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David Kirp Discusses the Marketing of Higher Education at TC Booktalk

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David L. Kirp signs his latest book at the TC Booktalk, held at the Museum of Natural History

David L. Kirp signs his latest book at the TC Booktalk, held at the Museum of Natural History

David L. Kirp has turned out books on subjects as varied as AIDS, affordable housing, gay rights and charter schools. Kirp, a professor of public policy at the University of California at Berkeley, has now turned his attention to a force he has observed firsthand in his three decades in academia: the marketing of higher education.

Kirp spoke about his latest book, Shakespeare, Einstein, and the Bottom Line, at the American Museum of Natural History's Linder Theater. The discussion was moderated by Richard Heffner, host of Channel 13's "Open Mind."

"There have been times in our history when we've been market-obsessed," Kirp said. "This is one of them." That obsession manifests itself in higher education by treating students as consumers to be lured to elite universities and placated with good grades and plush accommodations, he said. It can mean greater reliance on non-tenured and poorly paid adjuncts, or, conversely, by entering an arms race for famous professors, offering them huge salaries and lighter teaching loads. Sometimes it means, as in the case of his own campus, selling university research to the highest bidder. (At Berkeley in 1998, that bidder was Novartis, the Swiss pharmaceutical giant.)

But Kirp wants to offer a nuanced view, he told his audience. The situation is more complicated than the trope of a "purist institution besieged by bankers… If you don't pay attention to the bottom line, you don't live to see another day."

Kirp said he embarked on a "Gulliver's travels" in the course of writing the book, which includes more than a dozen case studies, including Columbia University, to illustrate his themes. At the University of Chicago, he encountered the purist vision, embodied by senior faculty who decried-in the starkest terms-the cash-strapped institution's plans to cut back the required core curriculum and increase the number of undergraduates. Too often this insistence on purism "is self-interest dressed up in fancy garb," he said. "It means freedom for academics to do whatever they want to do."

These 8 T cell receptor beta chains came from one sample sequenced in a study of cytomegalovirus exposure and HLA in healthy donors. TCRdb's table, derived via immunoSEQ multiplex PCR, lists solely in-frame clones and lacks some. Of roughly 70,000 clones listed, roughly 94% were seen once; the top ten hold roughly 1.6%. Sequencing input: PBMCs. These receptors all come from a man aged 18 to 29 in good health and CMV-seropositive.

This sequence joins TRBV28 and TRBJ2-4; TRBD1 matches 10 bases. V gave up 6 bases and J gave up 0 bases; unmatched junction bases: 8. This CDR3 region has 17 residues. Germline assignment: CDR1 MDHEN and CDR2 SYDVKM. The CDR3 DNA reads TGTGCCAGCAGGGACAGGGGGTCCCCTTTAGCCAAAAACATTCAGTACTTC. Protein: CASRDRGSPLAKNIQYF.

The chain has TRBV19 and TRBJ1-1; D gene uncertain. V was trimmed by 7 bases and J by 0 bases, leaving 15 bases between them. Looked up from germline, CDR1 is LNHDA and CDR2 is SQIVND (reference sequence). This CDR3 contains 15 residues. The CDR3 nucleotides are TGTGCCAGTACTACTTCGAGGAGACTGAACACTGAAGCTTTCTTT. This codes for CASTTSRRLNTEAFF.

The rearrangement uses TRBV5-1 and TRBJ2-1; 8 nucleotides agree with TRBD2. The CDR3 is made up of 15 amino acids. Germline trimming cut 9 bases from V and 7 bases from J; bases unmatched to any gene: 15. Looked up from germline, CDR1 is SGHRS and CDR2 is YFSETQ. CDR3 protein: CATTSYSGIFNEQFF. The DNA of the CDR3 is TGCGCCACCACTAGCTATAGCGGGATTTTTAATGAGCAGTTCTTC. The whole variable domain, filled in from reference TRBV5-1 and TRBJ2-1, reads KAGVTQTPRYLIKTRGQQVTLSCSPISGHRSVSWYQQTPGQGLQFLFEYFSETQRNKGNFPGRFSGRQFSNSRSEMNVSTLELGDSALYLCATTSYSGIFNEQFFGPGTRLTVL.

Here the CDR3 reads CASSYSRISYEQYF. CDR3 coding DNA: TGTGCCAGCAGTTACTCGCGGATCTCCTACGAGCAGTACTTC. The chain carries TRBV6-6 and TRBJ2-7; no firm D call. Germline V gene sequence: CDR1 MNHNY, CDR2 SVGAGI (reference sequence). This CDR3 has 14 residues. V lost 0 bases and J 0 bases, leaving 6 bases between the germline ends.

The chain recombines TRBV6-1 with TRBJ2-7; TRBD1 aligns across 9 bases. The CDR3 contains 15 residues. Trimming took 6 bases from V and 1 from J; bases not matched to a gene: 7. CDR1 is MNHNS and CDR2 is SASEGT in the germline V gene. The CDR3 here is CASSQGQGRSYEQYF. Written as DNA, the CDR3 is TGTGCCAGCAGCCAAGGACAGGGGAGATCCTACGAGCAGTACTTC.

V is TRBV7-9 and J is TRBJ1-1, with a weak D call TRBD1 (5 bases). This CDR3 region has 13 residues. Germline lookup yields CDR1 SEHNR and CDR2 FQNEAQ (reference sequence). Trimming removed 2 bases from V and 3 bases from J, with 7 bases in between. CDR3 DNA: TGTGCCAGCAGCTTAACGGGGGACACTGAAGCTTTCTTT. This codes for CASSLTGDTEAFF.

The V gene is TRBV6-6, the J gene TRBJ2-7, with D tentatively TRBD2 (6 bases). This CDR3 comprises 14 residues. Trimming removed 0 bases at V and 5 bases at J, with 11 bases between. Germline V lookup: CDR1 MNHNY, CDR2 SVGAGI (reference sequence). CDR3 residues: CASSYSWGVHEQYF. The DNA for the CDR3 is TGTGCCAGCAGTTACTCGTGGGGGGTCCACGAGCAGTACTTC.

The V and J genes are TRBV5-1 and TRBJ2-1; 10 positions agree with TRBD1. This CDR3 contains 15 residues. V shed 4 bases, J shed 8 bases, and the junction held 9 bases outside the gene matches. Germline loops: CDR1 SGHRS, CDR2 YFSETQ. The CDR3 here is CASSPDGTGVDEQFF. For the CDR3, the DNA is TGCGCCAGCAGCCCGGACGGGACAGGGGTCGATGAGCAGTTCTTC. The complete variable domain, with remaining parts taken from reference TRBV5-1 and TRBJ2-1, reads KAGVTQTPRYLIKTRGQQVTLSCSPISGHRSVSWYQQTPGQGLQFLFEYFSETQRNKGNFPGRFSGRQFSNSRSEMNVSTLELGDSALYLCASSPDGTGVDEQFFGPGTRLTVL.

At the other extreme were the universities that turned departments into "revenue centers," students into customers, professors into entrepreneurs and institutions into profit-seekers. The losers at these institutions included the traditional liberal arts, along with low-income students who were disadvantaged by the increasing proportion of scholarships awarded for merit, not need.

What is Kirp's ideal? There is merit in the classic notion that the academy defends values that don't have short-term benefit, he said: "If your hand is out to power, it's hard to speak truth to power." And while an institution should know what it is and what it stands for, it must also look after the bottom line to survive and thrive.

Kirp writes approvingly of an "open research" consortium at UC Berkeley to develop a powerful silicon chip. "The consortium brought dollars to research ideas, while the university brought ideas and enthusiasm." The result was that knowledge was expanded far more than it would have been otherwise, he said.

Finding the balance between commerce and idealism can be difficult, Kirp acknowledges, but he hopes his book will play a role.

"I want to help kick-start a conversation among people who have to decide where to stand on these issues," he said.

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